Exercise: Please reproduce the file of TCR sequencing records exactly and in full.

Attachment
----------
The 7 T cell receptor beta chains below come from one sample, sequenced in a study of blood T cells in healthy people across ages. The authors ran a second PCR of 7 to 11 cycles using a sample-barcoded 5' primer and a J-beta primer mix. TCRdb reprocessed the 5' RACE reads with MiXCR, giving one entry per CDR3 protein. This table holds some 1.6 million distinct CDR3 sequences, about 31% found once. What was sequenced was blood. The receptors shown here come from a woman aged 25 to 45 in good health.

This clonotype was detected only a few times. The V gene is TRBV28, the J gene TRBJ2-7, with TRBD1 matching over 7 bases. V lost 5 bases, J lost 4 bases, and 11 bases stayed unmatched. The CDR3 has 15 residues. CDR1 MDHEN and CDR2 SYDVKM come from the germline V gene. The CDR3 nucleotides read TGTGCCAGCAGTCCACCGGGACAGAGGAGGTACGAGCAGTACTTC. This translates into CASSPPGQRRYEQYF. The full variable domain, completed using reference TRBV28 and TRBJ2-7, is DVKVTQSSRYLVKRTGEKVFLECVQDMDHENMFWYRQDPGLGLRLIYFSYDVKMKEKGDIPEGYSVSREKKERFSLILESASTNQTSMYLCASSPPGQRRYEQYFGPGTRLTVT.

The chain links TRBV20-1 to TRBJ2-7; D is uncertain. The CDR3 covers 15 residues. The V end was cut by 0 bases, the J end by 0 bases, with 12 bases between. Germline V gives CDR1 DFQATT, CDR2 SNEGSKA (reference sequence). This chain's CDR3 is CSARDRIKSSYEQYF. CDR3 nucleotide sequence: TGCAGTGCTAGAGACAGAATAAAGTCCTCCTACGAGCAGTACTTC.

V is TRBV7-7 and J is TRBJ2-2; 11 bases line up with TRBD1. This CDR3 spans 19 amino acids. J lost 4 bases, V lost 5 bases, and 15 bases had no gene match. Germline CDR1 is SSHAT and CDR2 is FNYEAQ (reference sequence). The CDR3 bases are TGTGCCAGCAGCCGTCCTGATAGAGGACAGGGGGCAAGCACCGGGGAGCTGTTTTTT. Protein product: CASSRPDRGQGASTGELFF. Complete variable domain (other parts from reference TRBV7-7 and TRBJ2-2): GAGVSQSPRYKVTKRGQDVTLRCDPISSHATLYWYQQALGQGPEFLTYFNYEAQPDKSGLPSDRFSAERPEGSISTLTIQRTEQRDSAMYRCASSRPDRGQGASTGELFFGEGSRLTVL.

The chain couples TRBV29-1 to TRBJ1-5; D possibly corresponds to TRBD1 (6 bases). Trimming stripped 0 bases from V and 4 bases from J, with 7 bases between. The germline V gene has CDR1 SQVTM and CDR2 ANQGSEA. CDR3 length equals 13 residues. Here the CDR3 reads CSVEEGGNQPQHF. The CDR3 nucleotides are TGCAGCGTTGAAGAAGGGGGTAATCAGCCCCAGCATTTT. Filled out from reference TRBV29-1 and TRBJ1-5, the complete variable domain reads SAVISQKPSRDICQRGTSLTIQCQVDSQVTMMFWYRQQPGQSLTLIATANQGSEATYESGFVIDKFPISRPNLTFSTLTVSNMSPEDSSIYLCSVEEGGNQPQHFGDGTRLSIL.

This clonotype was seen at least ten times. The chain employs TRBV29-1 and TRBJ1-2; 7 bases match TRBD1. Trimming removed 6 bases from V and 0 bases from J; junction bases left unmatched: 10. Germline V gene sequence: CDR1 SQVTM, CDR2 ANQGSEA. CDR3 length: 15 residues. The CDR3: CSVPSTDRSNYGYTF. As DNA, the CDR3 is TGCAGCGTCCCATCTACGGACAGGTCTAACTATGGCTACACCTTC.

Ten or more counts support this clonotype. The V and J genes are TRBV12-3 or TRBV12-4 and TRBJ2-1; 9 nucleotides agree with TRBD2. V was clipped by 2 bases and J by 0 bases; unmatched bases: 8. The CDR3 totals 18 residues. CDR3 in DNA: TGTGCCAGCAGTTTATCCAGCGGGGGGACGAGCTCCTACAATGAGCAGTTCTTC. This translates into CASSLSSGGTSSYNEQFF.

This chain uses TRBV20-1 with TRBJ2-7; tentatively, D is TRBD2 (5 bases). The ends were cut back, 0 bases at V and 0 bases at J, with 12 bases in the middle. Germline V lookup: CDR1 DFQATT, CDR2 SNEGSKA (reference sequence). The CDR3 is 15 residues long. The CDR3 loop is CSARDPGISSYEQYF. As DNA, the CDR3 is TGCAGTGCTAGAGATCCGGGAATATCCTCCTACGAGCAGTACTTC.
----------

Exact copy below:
The 7 T cell receptor beta chains below come from one sample, sequenced in a study of blood T cells in healthy people across ages. The authors ran a second PCR of 7 to 11 cycles using a sample-barcoded 5' primer and a J-beta primer mix. TCRdb reprocessed the 5' RACE reads with MiXCR, giving one entry per CDR3 protein. This table holds some 1.6 million distinct CDR3 sequences, about 31% found once. What was sequenced was blood. The receptors shown here come from a woman aged 25 to 45 in good health.

This clonotype was detected only a few times. The V gene is TRBV28, the J gene TRBJ2-7, with TRBD1 matching over 7 bases. V lost 5 bases, J lost 4 bases, and 11 bases stayed unmatched. The CDR3 has 15 residues. CDR1 MDHEN and CDR2 SYDVKM come from the germline V gene. The CDR3 nucleotides read TGTGCCAGCAGTCCACCGGGACAGAGGAGGTACGAGCAGTACTTC. This translates into CASSPPGQRRYEQYF. The full variable domain, completed using reference TRBV28 and TRBJ2-7, is DVKVTQSSRYLVKRTGEKVFLECVQDMDHENMFWYRQDPGLGLRLIYFSYDVKMKEKGDIPEGYSVSREKKERFSLILESASTNQTSMYLCASSPPGQRRYEQYFGPGTRLTVT.

The chain links TRBV20-1 to TRBJ2-7; D is uncertain. The CDR3 covers 15 residues. The V end was cut by 0 bases, the J end by 0 bases, with 12 bases between. Germline V gives CDR1 DFQATT, CDR2 SNEGSKA (reference sequence). This chain's CDR3 is CSARDRIKSSYEQYF. CDR3 nucleotide sequence: TGCAGTGCTAGAGACAGAATAAAGTCCTCCTACGAGCAGTACTTC.

V is TRBV7-7 and J is TRBJ2-2; 11 bases line up with TRBD1. This CDR3 spans 19 amino acids. J lost 4 bases, V lost 5 bases, and 15 bases had no gene match. Germline CDR1 is SSHAT and CDR2 is FNYEAQ (reference sequence). The CDR3 bases are TGTGCCAGCAGCCGTCCTGATAGAGGACAGGGGGCAAGCACCGGGGAGCTGTTTTTT. Protein product: CASSRPDRGQGASTGELFF. Complete variable domain (other parts from reference TRBV7-7 and TRBJ2-2): GAGVSQSPRYKVTKRGQDVTLRCDPISSHATLYWYQQALGQGPEFLTYFNYEAQPDKSGLPSDRFSAERPEGSISTLTIQRTEQRDSAMYRCASSRPDRGQGASTGELFFGEGSRLTVL.

The chain couples TRBV29-1 to TRBJ1-5; D possibly corresponds to TRBD1 (6 bases). Trimming stripped 0 bases from V and 4 bases from J, with 7 bases between. The germline V gene has CDR1 SQVTM and CDR2 ANQGSEA. CDR3 length equals 13 residues. Here the CDR3 reads CSVEEGGNQPQHF. The CDR3 nucleotides are TGCAGCGTTGAAGAAGGGGGTAATCAGCCCCAGCATTTT. Filled out from reference TRBV29-1 and TRBJ1-5, the complete variable domain reads SAVISQKPSRDICQRGTSLTIQCQVDSQVTMMFWYRQQPGQSLTLIATANQGSEATYESGFVIDKFPISRPNLTFSTLTVSNMSPEDSSIYLCSVEEGGNQPQHFGDGTRLSIL.

This clonotype was seen at least ten times. The chain employs TRBV29-1 and TRBJ1-2; 7 bases match TRBD1. Trimming removed 6 bases from V and 0 bases from J; junction bases left unmatched: 10. Germline V gene sequence: CDR1 SQVTM, CDR2 ANQGSEA. CDR3 length: 15 residues. The CDR3: CSVPSTDRSNYGYTF. As DNA, the CDR3 is TGCAGCGTCCCATCTACGGACAGGTCTAACTATGGCTACACCTTC.

Ten or more counts support this clonotype. The V and J genes are TRBV12-3 or TRBV12-4 and TRBJ2-1; 9 nucleotides agree with TRBD2. V was clipped by 2 bases and J by 0 bases; unmatched bases: 8. The CDR3 totals 18 residues. CDR3 in DNA: TGTGCCAGCAGTTTATCCAGCGGGGGGACGAGCTCCTACAATGAGCAGTTCTTC. This translates into CASSLSSGGTSSYNEQFF.

This chain uses TRBV20-1 with TRBJ2-7; tentatively, D is TRBD2 (5 bases). The ends were cut back, 0 bases at V and 0 bases at J, with 12 bases in the middle. Germline V lookup: CDR1 DFQATT, CDR2 SNEGSKA (reference sequence). The CDR3 is 15 residues long. The CDR3 loop is CSARDPGISSYEQYF. As DNA, the CDR3 is TGCAGTGCTAGAGATCCGGGAATATCCTCCTACGAGCAGTACTTC.